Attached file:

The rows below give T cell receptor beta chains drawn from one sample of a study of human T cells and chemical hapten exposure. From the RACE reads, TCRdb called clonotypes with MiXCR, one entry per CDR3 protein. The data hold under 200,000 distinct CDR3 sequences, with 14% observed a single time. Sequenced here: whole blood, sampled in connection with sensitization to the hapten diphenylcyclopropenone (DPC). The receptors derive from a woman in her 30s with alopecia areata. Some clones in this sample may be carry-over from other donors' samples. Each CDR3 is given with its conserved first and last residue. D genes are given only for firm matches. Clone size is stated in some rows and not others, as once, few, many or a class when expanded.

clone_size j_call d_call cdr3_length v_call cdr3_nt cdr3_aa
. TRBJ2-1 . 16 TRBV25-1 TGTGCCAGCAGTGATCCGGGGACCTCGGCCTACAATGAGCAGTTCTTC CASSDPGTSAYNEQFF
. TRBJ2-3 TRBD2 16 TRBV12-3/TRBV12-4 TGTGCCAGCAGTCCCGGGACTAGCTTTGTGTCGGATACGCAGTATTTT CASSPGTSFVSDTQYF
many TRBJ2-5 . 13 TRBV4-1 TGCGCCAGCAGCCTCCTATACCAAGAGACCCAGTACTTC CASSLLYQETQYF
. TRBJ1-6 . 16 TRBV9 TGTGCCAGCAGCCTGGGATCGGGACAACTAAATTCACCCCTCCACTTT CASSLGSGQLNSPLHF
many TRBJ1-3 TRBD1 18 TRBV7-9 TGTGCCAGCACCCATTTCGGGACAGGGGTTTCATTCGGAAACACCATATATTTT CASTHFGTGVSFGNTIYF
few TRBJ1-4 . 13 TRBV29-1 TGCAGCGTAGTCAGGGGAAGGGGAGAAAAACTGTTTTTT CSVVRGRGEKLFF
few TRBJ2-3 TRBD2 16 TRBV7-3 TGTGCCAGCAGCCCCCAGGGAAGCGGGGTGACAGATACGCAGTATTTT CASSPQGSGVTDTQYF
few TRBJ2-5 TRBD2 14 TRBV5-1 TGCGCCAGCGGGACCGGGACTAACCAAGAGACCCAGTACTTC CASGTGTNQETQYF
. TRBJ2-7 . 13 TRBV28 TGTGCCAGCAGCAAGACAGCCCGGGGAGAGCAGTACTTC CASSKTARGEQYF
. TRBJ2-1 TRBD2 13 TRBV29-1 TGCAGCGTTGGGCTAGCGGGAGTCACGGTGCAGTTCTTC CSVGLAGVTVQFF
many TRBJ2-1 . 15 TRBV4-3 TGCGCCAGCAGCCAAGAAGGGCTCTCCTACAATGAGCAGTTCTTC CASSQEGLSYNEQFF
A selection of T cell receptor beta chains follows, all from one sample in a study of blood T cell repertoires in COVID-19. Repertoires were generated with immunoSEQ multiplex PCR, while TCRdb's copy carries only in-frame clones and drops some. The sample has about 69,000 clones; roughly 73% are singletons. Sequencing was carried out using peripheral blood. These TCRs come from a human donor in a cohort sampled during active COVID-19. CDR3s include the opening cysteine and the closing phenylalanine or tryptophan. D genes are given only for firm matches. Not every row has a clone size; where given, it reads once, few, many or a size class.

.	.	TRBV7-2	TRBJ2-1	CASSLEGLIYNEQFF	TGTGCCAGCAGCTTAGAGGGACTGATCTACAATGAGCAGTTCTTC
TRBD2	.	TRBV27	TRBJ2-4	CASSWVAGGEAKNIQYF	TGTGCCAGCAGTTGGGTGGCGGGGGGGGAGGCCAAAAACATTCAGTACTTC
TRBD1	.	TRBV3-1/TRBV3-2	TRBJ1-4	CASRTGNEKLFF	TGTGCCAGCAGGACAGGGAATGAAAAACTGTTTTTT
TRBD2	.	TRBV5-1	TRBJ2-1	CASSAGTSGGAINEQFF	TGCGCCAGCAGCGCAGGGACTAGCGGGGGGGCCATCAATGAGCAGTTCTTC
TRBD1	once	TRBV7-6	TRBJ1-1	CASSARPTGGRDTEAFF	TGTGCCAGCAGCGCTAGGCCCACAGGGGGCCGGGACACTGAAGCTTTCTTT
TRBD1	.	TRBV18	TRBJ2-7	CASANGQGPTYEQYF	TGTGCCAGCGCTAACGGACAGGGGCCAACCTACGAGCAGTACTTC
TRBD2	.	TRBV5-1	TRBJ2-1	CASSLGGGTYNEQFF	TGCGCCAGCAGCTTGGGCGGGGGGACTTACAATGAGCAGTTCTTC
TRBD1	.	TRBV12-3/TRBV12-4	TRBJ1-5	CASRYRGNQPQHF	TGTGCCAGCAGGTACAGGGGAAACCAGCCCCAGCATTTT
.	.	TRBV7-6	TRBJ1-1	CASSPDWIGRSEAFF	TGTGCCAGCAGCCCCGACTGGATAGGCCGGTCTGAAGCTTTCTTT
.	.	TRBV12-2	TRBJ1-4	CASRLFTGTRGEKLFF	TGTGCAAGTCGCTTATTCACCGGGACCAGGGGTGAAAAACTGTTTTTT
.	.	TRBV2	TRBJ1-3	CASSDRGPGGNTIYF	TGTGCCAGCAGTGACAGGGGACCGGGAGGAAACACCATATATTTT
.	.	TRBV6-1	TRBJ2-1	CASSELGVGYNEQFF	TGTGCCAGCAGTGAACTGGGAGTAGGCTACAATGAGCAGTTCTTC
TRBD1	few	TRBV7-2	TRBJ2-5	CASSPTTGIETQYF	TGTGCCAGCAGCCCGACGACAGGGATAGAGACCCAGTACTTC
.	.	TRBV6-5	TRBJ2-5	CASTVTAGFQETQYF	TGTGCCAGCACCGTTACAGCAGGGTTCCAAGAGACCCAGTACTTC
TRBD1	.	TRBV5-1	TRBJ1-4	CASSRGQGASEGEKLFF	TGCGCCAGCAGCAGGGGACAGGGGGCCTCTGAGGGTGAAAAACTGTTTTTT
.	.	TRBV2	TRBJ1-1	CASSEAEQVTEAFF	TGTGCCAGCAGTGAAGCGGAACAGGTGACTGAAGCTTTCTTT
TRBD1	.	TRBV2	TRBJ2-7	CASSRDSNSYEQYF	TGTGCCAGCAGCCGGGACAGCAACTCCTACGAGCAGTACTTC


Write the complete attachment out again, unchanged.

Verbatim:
The rows below give T cell receptor beta chains drawn from one sample of a study of human T cells and chemical hapten exposure. From the RACE reads, TCRdb called clonotypes with MiXCR, one entry per CDR3 protein. The data hold under 200,000 distinct CDR3 sequences, with 14% observed a single time. Sequenced here: whole blood, sampled in connection with sensitization to the hapten diphenylcyclopropenone (DPC). The receptors derive from a woman in her 30s with alopecia areata. Some clones in this sample may be carry-over from other donors' samples. Each CDR3 is given with its conserved first and last residue. D genes are given only for firm matches. Clone size is stated in some rows and not others, as once, few, many or a class when expanded.

clone_size j_call d_call cdr3_length v_call cdr3_nt cdr3_aa
. TRBJ2-1 . 16 TRBV25-1 TGTGCCAGCAGTGATCCGGGGACCTCGGCCTACAATGAGCAGTTCTTC CASSDPGTSAYNEQFF
. TRBJ2-3 TRBD2 16 TRBV12-3/TRBV12-4 TGTGCCAGCAGTCCCGGGACTAGCTTTGTGTCGGATACGCAGTATTTT CASSPGTSFVSDTQYF
many TRBJ2-5 . 13 TRBV4-1 TGCGCCAGCAGCCTCCTATACCAAGAGACCCAGTACTTC CASSLLYQETQYF
. TRBJ1-6 . 16 TRBV9 TGTGCCAGCAGCCTGGGATCGGGACAACTAAATTCACCCCTCCACTTT CASSLGSGQLNSPLHF
many TRBJ1-3 TRBD1 18 TRBV7-9 TGTGCCAGCACCCATTTCGGGACAGGGGTTTCATTCGGAAACACCATATATTTT CASTHFGTGVSFGNTIYF
few TRBJ1-4 . 13 TRBV29-1 TGCAGCGTAGTCAGGGGAAGGGGAGAAAAACTGTTTTTT CSVVRGRGEKLFF
few TRBJ2-3 TRBD2 16 TRBV7-3 TGTGCCAGCAGCCCCCAGGGAAGCGGGGTGACAGATACGCAGTATTTT CASSPQGSGVTDTQYF
few TRBJ2-5 TRBD2 14 TRBV5-1 TGCGCCAGCGGGACCGGGACTAACCAAGAGACCCAGTACTTC CASGTGTNQETQYF
. TRBJ2-7 . 13 TRBV28 TGTGCCAGCAGCAAGACAGCCCGGGGAGAGCAGTACTTC CASSKTARGEQYF
. TRBJ2-1 TRBD2 13 TRBV29-1 TGCAGCGTTGGGCTAGCGGGAGTCACGGTGCAGTTCTTC CSVGLAGVTVQFF
many TRBJ2-1 . 15 TRBV4-3 TGCGCCAGCAGCCAAGAAGGGCTCTCCTACAATGAGCAGTTCTTC CASSQEGLSYNEQFF
A selection of T cell receptor beta chains follows, all from one sample in a study of blood T cell repertoires in COVID-19. Repertoires were generated with immunoSEQ multiplex PCR, while TCRdb's copy carries only in-frame clones and drops some. The sample has about 69,000 clones; roughly 73% are singletons. Sequencing was carried out using peripheral blood. These TCRs come from a human donor in a cohort sampled during active COVID-19. CDR3s include the opening cysteine and the closing phenylalanine or tryptophan. D genes are given only for firm matches. Not every row has a clone size; where given, it reads once, few, many or a size class.

.	.	TRBV7-2	TRBJ2-1	CASSLEGLIYNEQFF	TGTGCCAGCAGCTTAGAGGGACTGATCTACAATGAGCAGTTCTTC
TRBD2	.	TRBV27	TRBJ2-4	CASSWVAGGEAKNIQYF	TGTGCCAGCAGTTGGGTGGCGGGGGGGGAGGCCAAAAACATTCAGTACTTC
TRBD1	.	TRBV3-1/TRBV3-2	TRBJ1-4	CASRTGNEKLFF	TGTGCCAGCAGGACAGGGAATGAAAAACTGTTTTTT
TRBD2	.	TRBV5-1	TRBJ2-1	CASSAGTSGGAINEQFF	TGCGCCAGCAGCGCAGGGACTAGCGGGGGGGCCATCAATGAGCAGTTCTTC
TRBD1	once	TRBV7-6	TRBJ1-1	CASSARPTGGRDTEAFF	TGTGCCAGCAGCGCTAGGCCCACAGGGGGCCGGGACACTGAAGCTTTCTTT
TRBD1	.	TRBV18	TRBJ2-7	CASANGQGPTYEQYF	TGTGCCAGCGCTAACGGACAGGGGCCAACCTACGAGCAGTACTTC
TRBD2	.	TRBV5-1	TRBJ2-1	CASSLGGGTYNEQFF	TGCGCCAGCAGCTTGGGCGGGGGGACTTACAATGAGCAGTTCTTC
TRBD1	.	TRBV12-3/TRBV12-4	TRBJ1-5	CASRYRGNQPQHF	TGTGCCAGCAGGTACAGGGGAAACCAGCCCCAGCATTTT
.	.	TRBV7-6	TRBJ1-1	CASSPDWIGRSEAFF	TGTGCCAGCAGCCCCGACTGGATAGGCCGGTCTGAAGCTTTCTTT
.	.	TRBV12-2	TRBJ1-4	CASRLFTGTRGEKLFF	TGTGCAAGTCGCTTATTCACCGGGACCAGGGGTGAAAAACTGTTTTTT
.	.	TRBV2	TRBJ1-3	CASSDRGPGGNTIYF	TGTGCCAGCAGTGACAGGGGACCGGGAGGAAACACCATATATTTT
.	.	TRBV6-1	TRBJ2-1	CASSELGVGYNEQFF	TGTGCCAGCAGTGAACTGGGAGTAGGCTACAATGAGCAGTTCTTC
TRBD1	few	TRBV7-2	TRBJ2-5	CASSPTTGIETQYF	TGTGCCAGCAGCCCGACGACAGGGATAGAGACCCAGTACTTC
.	.	TRBV6-5	TRBJ2-5	CASTVTAGFQETQYF	TGTGCCAGCACCGTTACAGCAGGGTTCCAAGAGACCCAGTACTTC
TRBD1	.	TRBV5-1	TRBJ1-4	CASSRGQGASEGEKLFF	TGCGCCAGCAGCAGGGGACAGGGGGCCTCTGAGGGTGAAAAACTGTTTTTT
.	.	TRBV2	TRBJ1-1	CASSEAEQVTEAFF	TGTGCCAGCAGTGAAGCGGAACAGGTGACTGAAGCTTTCTTT
TRBD1	.	TRBV2	TRBJ2-7	CASSRDSNSYEQYF	TGTGCCAGCAGCCGGGACAGCAACTCCTACGAGCAGTACTTC